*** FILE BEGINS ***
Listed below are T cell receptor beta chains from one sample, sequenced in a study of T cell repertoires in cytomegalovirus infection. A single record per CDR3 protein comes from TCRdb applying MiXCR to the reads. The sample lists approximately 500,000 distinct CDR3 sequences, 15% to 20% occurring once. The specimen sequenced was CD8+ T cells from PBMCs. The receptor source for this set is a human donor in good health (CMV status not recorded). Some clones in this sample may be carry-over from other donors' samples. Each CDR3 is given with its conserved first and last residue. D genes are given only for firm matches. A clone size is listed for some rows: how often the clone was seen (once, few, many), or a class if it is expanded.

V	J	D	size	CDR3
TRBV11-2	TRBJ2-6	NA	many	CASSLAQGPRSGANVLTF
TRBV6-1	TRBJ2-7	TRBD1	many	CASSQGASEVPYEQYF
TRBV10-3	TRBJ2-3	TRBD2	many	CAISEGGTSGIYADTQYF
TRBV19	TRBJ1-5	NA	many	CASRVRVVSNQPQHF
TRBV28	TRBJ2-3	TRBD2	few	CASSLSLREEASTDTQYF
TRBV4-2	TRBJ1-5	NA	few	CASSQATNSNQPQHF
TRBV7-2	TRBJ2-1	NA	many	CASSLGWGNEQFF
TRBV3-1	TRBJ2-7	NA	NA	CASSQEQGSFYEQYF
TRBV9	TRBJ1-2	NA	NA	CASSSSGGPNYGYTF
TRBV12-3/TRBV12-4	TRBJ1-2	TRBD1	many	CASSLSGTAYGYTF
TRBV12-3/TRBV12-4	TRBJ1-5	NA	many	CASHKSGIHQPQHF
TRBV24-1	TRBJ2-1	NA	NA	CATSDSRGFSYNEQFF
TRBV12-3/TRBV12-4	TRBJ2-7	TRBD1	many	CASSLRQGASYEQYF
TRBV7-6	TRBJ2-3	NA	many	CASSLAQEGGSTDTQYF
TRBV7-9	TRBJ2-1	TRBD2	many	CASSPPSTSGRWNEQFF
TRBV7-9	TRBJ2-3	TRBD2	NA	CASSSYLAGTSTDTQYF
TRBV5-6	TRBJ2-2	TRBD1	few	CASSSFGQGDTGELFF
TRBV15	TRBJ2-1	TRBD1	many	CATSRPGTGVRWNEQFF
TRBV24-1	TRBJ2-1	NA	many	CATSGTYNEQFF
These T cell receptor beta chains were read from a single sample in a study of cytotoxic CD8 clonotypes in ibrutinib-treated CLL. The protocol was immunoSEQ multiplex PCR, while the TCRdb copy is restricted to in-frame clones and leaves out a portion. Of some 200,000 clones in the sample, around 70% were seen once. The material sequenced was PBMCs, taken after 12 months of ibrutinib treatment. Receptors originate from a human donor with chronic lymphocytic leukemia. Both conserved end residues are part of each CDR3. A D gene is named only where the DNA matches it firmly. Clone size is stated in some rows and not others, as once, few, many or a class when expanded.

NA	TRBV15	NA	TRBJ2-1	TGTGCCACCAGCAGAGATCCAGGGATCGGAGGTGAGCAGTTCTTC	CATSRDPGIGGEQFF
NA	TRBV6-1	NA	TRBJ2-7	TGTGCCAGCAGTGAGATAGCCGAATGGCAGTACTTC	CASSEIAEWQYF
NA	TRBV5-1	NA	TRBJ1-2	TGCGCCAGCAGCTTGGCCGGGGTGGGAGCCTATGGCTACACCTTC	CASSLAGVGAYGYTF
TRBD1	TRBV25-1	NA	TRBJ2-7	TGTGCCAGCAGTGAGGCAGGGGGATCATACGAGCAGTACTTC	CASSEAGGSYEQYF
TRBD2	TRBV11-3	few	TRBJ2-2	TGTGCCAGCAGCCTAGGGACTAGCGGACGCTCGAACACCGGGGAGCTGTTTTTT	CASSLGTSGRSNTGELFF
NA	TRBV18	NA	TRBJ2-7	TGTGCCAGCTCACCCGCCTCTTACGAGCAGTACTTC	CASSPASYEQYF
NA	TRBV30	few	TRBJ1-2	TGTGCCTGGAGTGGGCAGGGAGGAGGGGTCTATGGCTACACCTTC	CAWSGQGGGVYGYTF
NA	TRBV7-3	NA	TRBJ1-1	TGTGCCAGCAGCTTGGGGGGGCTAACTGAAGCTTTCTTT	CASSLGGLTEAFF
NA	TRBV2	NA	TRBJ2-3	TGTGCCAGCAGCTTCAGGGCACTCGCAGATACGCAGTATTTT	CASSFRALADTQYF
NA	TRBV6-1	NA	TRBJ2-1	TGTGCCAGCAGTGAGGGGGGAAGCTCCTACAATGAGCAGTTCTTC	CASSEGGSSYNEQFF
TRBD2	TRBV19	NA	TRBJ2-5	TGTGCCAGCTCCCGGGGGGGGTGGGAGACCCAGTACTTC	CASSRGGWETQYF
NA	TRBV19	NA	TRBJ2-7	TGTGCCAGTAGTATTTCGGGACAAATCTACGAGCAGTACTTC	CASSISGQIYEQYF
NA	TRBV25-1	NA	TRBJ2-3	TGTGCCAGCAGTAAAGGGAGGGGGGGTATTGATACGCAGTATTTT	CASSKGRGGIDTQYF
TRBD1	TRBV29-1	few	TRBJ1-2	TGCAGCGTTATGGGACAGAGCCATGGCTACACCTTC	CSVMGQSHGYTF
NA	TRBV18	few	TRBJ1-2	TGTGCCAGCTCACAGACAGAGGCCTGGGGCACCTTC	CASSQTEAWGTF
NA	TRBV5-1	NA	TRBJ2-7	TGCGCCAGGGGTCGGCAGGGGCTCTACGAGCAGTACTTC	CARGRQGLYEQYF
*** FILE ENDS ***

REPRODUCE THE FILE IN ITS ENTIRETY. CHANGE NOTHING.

Listed below are T cell receptor beta chains from one sample, sequenced in a study of T cell repertoires in cytomegalovirus infection. A single record per CDR3 protein comes from TCRdb applying MiXCR to the reads. The sample lists approximately 500,000 distinct CDR3 sequences, 15% to 20% occurring once. The specimen sequenced was CD8+ T cells from PBMCs. The receptor source for this set is a human donor in good health (CMV status not recorded). Some clones in this sample may be carry-over from other donors' samples. Each CDR3 is given with its conserved first and last residue. D genes are given only for firm matches. A clone size is listed for some rows: how often the clone was seen (once, few, many), or a class if it is expanded.

V	J	D	size	CDR3
TRBV11-2	TRBJ2-6	NA	many	CASSLAQGPRSGANVLTF
TRBV6-1	TRBJ2-7	TRBD1	many	CASSQGASEVPYEQYF
TRBV10-3	TRBJ2-3	TRBD2	many	CAISEGGTSGIYADTQYF
TRBV19	TRBJ1-5	NA	many	CASRVRVVSNQPQHF
TRBV28	TRBJ2-3	TRBD2	few	CASSLSLREEASTDTQYF
TRBV4-2	TRBJ1-5	NA	few	CASSQATNSNQPQHF
TRBV7-2	TRBJ2-1	NA	many	CASSLGWGNEQFF
TRBV3-1	TRBJ2-7	NA	NA	CASSQEQGSFYEQYF
TRBV9	TRBJ1-2	NA	NA	CASSSSGGPNYGYTF
TRBV12-3/TRBV12-4	TRBJ1-2	TRBD1	many	CASSLSGTAYGYTF
TRBV12-3/TRBV12-4	TRBJ1-5	NA	many	CASHKSGIHQPQHF
TRBV24-1	TRBJ2-1	NA	NA	CATSDSRGFSYNEQFF
TRBV12-3/TRBV12-4	TRBJ2-7	TRBD1	many	CASSLRQGASYEQYF
TRBV7-6	TRBJ2-3	NA	many	CASSLAQEGGSTDTQYF
TRBV7-9	TRBJ2-1	TRBD2	many	CASSPPSTSGRWNEQFF
TRBV7-9	TRBJ2-3	TRBD2	NA	CASSSYLAGTSTDTQYF
TRBV5-6	TRBJ2-2	TRBD1	few	CASSSFGQGDTGELFF
TRBV15	TRBJ2-1	TRBD1	many	CATSRPGTGVRWNEQFF
TRBV24-1	TRBJ2-1	NA	many	CATSGTYNEQFF
These T cell receptor beta chains were read from a single sample in a study of cytotoxic CD8 clonotypes in ibrutinib-treated CLL. The protocol was immunoSEQ multiplex PCR, while the TCRdb copy is restricted to in-frame clones and leaves out a portion. Of some 200,000 clones in the sample, around 70% were seen once. The material sequenced was PBMCs, taken after 12 months of ibrutinib treatment. Receptors originate from a human donor with chronic lymphocytic leukemia. Both conserved end residues are part of each CDR3. A D gene is named only where the DNA matches it firmly. Clone size is stated in some rows and not others, as once, few, many or a class when expanded.

NA	TRBV15	NA	TRBJ2-1	TGTGCCACCAGCAGAGATCCAGGGATCGGAGGTGAGCAGTTCTTC	CATSRDPGIGGEQFF
NA	TRBV6-1	NA	TRBJ2-7	TGTGCCAGCAGTGAGATAGCCGAATGGCAGTACTTC	CASSEIAEWQYF
NA	TRBV5-1	NA	TRBJ1-2	TGCGCCAGCAGCTTGGCCGGGGTGGGAGCCTATGGCTACACCTTC	CASSLAGVGAYGYTF
TRBD1	TRBV25-1	NA	TRBJ2-7	TGTGCCAGCAGTGAGGCAGGGGGATCATACGAGCAGTACTTC	CASSEAGGSYEQYF
TRBD2	TRBV11-3	few	TRBJ2-2	TGTGCCAGCAGCCTAGGGACTAGCGGACGCTCGAACACCGGGGAGCTGTTTTTT	CASSLGTSGRSNTGELFF
NA	TRBV18	NA	TRBJ2-7	TGTGCCAGCTCACCCGCCTCTTACGAGCAGTACTTC	CASSPASYEQYF
NA	TRBV30	few	TRBJ1-2	TGTGCCTGGAGTGGGCAGGGAGGAGGGGTCTATGGCTACACCTTC	CAWSGQGGGVYGYTF
NA	TRBV7-3	NA	TRBJ1-1	TGTGCCAGCAGCTTGGGGGGGCTAACTGAAGCTTTCTTT	CASSLGGLTEAFF
NA	TRBV2	NA	TRBJ2-3	TGTGCCAGCAGCTTCAGGGCACTCGCAGATACGCAGTATTTT	CASSFRALADTQYF
NA	TRBV6-1	NA	TRBJ2-1	TGTGCCAGCAGTGAGGGGGGAAGCTCCTACAATGAGCAGTTCTTC	CASSEGGSSYNEQFF
TRBD2	TRBV19	NA	TRBJ2-5	TGTGCCAGCTCCCGGGGGGGGTGGGAGACCCAGTACTTC	CASSRGGWETQYF
NA	TRBV19	NA	TRBJ2-7	TGTGCCAGTAGTATTTCGGGACAAATCTACGAGCAGTACTTC	CASSISGQIYEQYF
NA	TRBV25-1	NA	TRBJ2-3	TGTGCCAGCAGTAAAGGGAGGGGGGGTATTGATACGCAGTATTTT	CASSKGRGGIDTQYF
TRBD1	TRBV29-1	few	TRBJ1-2	TGCAGCGTTATGGGACAGAGCCATGGCTACACCTTC	CSVMGQSHGYTF
NA	TRBV18	few	TRBJ1-2	TGTGCCAGCTCACAGACAGAGGCCTGGGGCACCTTC	CASSQTEAWGTF
NA	TRBV5-1	NA	TRBJ2-7	TGCGCCAGGGGTCGGCAGGGGCTCTACGAGCAGTACTTC	CARGRQGLYEQYF